If you’re like most companies since the pandemic, you’re juggling a workforce that’s hybrid or remote. There’s employees working all or part time away from the office. Then there’s vendors and interns that may need full or partial access to your system. Add in a few service office locations in the mix, and you’ve got a recipe for cybersecurity headaches. Fortunately, managing your remote workforce isn’t hard with these remote work cybersecurity tips for businesses.
Cybersecurity Tips for Businesses—Our Top Dos and Don’ts
Do: Create a Zero-Trust User Authentication System
The best way to approach cybersecurity is through a “zero-trust” approach.
A zero-trust network assumes that every device and user is a potential threat to the network. The mindset of zero-trust is “never trust, always verify.” Users are continuously verified throughout their online experience in your network. Talk to your MSP or your internal staff about installing zero trust signins for your employees, which verify them via several methods when they sign in, and then continuously reaffirm their identity as they work.
Don’t: Neglect Employee/Vendor Training on Email Security
Phishing attacks are the number one vector for cyberattacks, accounting for an estimated 93% of breaches. These attacks are becoming increasingly sophisticated, making it far easier for unsuspecting employees to accidentally launch malware. Your employees are the gatekeepers for your security, with a responsibility to protect your network from these attempts. If you haven’t had a cybersecurity training in the last few months, it’s time to talk to your IT staff or MSP about providing one.
Phishing attacks are becoming increasingly sophisticated, making it far easier for unsuspecting employees to accidentally launch malware. It’s important that your teams understand basic email security practices.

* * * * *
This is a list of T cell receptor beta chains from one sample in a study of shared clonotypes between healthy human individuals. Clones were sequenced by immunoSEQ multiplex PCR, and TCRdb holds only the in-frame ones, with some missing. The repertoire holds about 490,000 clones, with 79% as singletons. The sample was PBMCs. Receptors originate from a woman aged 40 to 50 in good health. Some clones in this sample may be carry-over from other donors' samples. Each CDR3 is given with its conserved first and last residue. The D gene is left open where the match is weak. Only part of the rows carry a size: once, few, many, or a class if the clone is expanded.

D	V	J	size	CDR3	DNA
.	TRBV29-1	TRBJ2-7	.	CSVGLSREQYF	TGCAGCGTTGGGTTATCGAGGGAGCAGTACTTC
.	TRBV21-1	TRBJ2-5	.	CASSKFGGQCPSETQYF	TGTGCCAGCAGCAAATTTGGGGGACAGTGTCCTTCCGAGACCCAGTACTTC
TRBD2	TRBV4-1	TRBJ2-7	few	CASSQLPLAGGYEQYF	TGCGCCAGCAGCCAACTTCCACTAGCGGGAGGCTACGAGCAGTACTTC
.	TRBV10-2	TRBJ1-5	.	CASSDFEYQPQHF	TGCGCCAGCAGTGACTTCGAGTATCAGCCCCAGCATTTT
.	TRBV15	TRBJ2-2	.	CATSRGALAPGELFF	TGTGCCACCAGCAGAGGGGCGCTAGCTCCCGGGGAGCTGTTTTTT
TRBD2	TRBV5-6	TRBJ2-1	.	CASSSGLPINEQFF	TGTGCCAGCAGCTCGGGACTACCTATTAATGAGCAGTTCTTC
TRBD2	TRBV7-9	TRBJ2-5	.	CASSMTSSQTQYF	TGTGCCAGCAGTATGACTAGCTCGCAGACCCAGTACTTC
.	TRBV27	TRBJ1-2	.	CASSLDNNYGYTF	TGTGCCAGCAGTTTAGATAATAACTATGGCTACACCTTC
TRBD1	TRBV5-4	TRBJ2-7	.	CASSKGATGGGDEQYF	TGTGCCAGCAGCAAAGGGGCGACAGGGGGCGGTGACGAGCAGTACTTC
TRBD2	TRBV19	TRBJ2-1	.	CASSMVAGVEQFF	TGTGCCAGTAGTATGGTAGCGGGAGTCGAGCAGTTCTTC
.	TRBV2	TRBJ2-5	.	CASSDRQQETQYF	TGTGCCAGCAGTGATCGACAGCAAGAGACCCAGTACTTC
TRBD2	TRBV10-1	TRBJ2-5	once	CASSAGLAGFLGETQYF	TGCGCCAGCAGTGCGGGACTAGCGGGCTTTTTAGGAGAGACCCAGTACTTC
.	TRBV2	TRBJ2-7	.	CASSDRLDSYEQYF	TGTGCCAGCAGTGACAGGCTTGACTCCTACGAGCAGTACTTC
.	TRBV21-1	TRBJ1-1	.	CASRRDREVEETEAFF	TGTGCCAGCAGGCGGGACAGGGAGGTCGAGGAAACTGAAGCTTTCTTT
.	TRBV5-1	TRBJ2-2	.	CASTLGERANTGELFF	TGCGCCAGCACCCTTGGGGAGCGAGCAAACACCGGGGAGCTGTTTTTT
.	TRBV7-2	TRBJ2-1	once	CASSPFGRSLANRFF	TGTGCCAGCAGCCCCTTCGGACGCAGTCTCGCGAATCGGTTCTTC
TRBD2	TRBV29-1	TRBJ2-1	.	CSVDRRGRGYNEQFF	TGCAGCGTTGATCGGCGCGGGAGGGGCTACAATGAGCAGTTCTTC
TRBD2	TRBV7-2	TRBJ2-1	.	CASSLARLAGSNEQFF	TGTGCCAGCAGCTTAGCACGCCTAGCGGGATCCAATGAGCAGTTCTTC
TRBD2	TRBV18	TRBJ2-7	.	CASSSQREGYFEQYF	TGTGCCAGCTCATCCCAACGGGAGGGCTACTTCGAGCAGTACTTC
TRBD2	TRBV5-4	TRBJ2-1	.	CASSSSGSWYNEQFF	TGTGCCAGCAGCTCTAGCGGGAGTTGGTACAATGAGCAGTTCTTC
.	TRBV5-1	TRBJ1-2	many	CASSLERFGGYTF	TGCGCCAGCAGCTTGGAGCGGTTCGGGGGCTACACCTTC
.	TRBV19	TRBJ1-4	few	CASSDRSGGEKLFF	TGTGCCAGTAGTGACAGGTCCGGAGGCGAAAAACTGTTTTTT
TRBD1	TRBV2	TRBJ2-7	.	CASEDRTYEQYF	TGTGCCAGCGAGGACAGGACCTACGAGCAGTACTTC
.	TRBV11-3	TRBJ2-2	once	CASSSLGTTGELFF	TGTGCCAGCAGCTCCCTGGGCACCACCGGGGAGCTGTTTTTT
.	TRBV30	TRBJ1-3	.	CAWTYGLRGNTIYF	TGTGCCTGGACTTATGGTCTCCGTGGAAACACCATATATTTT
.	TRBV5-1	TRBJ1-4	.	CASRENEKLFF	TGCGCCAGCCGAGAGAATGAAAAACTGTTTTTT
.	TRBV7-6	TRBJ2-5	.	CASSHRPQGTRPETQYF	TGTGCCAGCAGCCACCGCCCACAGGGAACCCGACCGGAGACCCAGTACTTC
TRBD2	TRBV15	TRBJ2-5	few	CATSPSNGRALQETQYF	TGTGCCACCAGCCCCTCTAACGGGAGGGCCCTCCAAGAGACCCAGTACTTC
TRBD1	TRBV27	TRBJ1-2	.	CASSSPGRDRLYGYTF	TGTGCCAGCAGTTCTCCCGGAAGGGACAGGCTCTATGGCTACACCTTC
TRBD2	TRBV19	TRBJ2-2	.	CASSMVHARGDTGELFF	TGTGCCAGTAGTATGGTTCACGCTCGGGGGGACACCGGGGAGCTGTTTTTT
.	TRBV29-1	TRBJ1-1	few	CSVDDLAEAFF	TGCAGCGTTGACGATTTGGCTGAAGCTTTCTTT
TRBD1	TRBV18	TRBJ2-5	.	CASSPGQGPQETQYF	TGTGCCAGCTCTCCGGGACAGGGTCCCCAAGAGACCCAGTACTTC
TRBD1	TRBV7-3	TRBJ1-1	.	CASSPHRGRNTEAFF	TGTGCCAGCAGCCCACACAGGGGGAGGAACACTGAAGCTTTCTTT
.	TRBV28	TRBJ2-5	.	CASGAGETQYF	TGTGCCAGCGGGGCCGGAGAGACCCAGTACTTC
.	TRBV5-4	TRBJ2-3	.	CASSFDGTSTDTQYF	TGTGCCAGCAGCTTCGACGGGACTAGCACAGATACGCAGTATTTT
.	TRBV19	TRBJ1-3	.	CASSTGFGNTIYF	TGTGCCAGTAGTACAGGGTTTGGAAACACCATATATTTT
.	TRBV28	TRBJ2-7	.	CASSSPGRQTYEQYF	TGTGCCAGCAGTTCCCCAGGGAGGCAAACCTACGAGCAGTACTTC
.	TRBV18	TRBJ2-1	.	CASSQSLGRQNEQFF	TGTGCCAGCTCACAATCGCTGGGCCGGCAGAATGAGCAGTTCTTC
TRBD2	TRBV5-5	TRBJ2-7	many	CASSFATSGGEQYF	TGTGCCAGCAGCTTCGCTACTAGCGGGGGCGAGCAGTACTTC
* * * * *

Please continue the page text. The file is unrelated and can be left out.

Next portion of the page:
Train your employees to view their emails critically. Teach them to ask important questions:
Is this email coming from a source that usually doesn’t communicate with me via email?
Is this really a message from your CEO asking you to install new software, or is this a phishing scam? Should I download this free report that’s been sent to me from a source I don’t recognize? Is this really a request from IT to download a security patch? Make sure employees understand the protocols around system updates, what’s usual communications from higher ups, and what kinds of unsolicited emails they should avoid.
Is this email requesting information that the sender should already know?
Your Human Resources Department will not send your employees requests for personal information via email; they already have the information they need on file. Any email requesting personal details should be immediately viewed as suspicious, no matter who the sender claims to be. Your employees are your first line of defense, so one of the best cybersecurity tips for businesses will include awareness of potential email scams.
Is the email requesting a password reset or a clickable response?